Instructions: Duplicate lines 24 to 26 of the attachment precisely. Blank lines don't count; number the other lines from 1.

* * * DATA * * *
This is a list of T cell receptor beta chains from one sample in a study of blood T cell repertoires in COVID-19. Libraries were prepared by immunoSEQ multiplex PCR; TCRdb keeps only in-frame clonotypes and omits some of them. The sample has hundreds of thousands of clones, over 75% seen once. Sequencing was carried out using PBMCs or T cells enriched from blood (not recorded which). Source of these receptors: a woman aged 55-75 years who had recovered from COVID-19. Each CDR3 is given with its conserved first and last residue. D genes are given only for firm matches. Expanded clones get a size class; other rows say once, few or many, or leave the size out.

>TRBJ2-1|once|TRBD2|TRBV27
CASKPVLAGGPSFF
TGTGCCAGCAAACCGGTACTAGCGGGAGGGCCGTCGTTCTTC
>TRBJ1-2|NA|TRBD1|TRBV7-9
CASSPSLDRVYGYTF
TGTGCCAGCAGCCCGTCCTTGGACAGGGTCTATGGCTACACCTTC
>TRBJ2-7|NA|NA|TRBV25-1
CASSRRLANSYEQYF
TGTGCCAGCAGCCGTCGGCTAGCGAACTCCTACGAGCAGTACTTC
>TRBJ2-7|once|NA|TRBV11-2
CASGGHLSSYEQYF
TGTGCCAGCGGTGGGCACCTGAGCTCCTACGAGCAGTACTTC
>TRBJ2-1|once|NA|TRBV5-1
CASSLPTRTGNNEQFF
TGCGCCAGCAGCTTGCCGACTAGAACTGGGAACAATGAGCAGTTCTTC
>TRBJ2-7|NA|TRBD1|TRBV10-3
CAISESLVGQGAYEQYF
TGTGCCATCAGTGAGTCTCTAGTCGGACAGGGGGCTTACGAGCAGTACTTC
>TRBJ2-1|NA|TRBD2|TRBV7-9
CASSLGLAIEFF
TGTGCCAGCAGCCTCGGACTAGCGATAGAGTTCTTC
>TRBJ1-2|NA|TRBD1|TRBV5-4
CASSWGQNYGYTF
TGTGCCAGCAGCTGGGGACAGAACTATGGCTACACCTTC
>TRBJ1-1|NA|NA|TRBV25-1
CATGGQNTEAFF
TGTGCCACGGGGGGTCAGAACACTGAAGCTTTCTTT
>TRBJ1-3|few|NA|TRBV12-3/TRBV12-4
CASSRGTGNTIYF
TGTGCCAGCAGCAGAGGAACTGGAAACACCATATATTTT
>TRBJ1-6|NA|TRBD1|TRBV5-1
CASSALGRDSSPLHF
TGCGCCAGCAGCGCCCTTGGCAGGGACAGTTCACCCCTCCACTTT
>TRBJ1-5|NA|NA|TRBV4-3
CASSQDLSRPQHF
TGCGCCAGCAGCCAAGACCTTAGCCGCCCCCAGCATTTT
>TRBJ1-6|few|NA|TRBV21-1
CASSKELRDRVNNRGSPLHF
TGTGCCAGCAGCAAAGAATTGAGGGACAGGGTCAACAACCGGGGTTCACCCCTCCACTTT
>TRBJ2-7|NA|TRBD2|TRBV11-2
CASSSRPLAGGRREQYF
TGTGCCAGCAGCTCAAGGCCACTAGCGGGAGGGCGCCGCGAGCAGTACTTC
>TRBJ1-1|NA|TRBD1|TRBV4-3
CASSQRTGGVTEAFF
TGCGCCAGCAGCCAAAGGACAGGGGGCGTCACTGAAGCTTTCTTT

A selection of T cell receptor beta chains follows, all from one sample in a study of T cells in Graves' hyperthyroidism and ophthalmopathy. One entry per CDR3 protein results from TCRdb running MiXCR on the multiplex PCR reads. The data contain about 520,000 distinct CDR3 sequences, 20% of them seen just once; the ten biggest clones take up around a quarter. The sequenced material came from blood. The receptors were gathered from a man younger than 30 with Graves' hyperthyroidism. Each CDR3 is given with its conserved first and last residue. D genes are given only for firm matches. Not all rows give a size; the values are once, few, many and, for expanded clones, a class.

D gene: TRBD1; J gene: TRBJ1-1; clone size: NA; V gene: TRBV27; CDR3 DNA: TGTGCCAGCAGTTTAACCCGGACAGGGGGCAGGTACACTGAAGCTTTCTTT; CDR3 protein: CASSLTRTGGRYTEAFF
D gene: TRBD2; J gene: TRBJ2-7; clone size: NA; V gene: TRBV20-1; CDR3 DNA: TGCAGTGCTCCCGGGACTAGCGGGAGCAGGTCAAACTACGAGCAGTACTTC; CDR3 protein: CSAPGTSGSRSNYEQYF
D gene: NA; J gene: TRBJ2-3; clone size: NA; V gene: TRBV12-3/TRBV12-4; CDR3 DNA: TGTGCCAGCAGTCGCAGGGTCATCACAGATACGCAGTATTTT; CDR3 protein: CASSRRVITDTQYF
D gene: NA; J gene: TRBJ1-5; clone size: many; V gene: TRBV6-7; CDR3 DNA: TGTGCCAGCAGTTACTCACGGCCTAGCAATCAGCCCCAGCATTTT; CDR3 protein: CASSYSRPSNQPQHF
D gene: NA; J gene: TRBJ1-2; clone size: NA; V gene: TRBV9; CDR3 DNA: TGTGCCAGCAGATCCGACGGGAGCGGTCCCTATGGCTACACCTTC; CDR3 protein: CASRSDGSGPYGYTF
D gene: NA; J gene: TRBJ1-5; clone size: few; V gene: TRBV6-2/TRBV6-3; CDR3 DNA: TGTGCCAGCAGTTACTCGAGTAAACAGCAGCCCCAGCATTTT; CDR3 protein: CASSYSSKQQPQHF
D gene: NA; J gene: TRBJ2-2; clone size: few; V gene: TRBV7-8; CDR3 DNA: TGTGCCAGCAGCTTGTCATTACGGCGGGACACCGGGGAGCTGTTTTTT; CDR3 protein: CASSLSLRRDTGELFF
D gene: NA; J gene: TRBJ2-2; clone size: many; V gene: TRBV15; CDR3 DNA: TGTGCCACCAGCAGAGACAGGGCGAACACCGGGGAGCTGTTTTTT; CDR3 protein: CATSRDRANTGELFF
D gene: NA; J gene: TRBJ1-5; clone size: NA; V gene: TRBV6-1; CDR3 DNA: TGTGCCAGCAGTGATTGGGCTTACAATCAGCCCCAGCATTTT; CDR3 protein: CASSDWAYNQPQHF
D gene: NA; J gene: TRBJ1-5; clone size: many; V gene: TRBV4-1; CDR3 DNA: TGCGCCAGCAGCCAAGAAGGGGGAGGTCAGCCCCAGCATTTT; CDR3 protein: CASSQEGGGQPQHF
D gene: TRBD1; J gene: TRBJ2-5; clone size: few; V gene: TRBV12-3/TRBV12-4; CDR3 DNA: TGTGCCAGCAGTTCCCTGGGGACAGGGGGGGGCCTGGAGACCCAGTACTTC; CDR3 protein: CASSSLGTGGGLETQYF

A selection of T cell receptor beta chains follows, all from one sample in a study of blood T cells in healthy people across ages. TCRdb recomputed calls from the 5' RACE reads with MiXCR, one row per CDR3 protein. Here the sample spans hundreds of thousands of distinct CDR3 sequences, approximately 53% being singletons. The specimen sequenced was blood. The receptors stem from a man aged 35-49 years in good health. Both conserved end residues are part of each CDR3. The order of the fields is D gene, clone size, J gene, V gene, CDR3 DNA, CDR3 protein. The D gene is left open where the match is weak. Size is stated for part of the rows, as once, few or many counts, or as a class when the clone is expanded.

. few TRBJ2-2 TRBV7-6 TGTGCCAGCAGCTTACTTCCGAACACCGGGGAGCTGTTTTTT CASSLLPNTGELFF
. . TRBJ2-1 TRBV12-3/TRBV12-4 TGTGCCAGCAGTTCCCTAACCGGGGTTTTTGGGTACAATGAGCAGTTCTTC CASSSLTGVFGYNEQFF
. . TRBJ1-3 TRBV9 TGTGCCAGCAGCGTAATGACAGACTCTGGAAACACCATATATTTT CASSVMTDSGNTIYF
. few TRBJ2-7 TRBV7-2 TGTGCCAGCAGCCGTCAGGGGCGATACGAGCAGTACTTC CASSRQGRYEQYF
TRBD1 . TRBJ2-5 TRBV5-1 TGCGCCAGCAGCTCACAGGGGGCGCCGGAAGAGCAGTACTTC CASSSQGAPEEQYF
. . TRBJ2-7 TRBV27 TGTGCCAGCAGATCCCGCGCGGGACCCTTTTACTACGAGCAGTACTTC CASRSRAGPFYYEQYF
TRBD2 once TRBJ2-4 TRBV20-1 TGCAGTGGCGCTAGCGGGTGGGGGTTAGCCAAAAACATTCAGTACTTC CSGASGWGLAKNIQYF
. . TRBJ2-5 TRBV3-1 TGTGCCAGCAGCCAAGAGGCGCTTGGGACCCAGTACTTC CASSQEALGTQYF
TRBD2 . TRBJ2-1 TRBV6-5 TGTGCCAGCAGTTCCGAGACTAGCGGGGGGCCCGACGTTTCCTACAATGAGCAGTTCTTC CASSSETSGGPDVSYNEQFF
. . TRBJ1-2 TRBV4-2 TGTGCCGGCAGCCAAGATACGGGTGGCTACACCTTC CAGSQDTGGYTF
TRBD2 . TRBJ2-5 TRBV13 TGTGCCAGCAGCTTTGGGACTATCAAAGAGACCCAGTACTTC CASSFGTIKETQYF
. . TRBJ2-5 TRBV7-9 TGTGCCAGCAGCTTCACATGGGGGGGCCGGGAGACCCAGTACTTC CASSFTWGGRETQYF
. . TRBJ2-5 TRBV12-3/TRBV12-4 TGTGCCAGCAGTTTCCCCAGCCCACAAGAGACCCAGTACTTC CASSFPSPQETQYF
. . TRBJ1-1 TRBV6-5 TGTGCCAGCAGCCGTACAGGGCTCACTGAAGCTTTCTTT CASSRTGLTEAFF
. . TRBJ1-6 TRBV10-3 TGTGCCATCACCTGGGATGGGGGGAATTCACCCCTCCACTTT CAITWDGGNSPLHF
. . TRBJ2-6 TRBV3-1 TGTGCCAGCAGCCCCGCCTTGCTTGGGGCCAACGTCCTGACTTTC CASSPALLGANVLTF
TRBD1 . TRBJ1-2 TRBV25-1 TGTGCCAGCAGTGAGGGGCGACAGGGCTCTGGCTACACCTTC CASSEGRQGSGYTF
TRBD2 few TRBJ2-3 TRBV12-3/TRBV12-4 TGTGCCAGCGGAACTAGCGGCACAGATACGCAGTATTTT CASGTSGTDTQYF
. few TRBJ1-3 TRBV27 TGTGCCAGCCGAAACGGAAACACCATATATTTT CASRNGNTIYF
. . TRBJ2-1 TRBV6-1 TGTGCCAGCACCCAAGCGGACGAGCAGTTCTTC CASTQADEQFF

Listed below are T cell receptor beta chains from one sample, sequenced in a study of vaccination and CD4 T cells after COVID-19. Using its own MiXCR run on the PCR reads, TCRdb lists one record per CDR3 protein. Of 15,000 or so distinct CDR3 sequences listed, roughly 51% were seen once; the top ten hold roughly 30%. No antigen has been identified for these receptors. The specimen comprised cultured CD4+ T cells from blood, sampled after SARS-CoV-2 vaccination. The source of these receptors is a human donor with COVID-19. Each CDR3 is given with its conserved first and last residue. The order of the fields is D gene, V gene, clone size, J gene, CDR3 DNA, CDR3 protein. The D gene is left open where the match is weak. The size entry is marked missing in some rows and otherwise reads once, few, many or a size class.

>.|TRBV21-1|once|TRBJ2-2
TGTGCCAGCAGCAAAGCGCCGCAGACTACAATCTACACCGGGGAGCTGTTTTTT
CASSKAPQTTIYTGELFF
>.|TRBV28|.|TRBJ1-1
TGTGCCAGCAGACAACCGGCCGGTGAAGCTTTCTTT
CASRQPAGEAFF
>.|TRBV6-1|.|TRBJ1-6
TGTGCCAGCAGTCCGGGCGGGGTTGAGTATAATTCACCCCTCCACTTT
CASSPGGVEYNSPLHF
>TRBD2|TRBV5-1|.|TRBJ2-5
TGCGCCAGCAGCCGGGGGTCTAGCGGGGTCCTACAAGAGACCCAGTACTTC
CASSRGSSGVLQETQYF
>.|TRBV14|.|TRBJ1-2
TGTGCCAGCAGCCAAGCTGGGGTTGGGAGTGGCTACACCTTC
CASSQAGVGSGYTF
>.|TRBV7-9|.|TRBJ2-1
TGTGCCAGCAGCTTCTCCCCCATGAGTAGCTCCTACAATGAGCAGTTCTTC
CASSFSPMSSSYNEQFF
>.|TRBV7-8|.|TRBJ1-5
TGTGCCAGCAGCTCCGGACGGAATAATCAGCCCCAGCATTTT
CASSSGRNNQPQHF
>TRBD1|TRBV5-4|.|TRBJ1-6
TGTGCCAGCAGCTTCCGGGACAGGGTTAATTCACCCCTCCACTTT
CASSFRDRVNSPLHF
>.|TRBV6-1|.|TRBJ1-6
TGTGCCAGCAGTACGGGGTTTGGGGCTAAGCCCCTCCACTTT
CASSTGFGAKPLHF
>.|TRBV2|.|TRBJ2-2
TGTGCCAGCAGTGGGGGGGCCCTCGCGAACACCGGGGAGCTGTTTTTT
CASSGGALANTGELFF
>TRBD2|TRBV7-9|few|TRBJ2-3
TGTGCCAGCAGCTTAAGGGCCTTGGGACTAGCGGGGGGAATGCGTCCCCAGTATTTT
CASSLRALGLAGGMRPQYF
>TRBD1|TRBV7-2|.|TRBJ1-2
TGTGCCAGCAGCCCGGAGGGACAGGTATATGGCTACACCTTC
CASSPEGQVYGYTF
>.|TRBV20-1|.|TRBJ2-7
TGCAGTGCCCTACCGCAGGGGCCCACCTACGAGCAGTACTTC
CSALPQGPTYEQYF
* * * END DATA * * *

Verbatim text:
CASSWGQNYGYTF
TGTGCCAGCAGCTGGGGACAGAACTATGGCTACACCTTC
>TRBJ1-1|NA|NA|TRBV25-1